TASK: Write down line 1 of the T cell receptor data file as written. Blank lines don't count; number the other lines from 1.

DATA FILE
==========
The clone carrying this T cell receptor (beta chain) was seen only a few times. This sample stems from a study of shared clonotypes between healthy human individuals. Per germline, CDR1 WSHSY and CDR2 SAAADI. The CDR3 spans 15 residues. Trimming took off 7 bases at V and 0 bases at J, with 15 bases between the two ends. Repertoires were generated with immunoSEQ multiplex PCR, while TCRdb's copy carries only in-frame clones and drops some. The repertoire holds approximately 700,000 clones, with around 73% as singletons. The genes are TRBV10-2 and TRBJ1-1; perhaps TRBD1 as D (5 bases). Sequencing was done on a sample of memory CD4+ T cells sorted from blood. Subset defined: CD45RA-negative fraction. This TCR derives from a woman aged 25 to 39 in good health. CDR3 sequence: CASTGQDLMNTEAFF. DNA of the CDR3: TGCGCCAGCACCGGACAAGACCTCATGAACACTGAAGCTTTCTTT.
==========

The clone carrying this T cell receptor (beta chain) was seen only a few times. This sample stems from a study of shared clonotypes between healthy human individuals. Per germline, CDR1 WSHSY and CDR2 SAAADI. The CDR3 spans 15 residues. Trimming took off 7 bases at V and 0 bases at J, with 15 bases between the two ends. Repertoires were generated with immunoSEQ multiplex PCR, while TCRdb's copy carries only in-frame clones and drops some. The repertoire holds approximately 700,000 clones, with around 73% as singletons. The genes are TRBV10-2 and TRBJ1-1; perhaps TRBD1 as D (5 bases). Sequencing was done on a sample of memory CD4+ T cells sorted from blood. Subset defined: CD45RA-negative fraction. This TCR derives from a woman aged 25 to 39 in good health. CDR3 sequence: CASTGQDLMNTEAFF. DNA of the CDR3: TGCGCCAGCACCGGACAAGACCTCATGAACACTGAAGCTTTCTTT.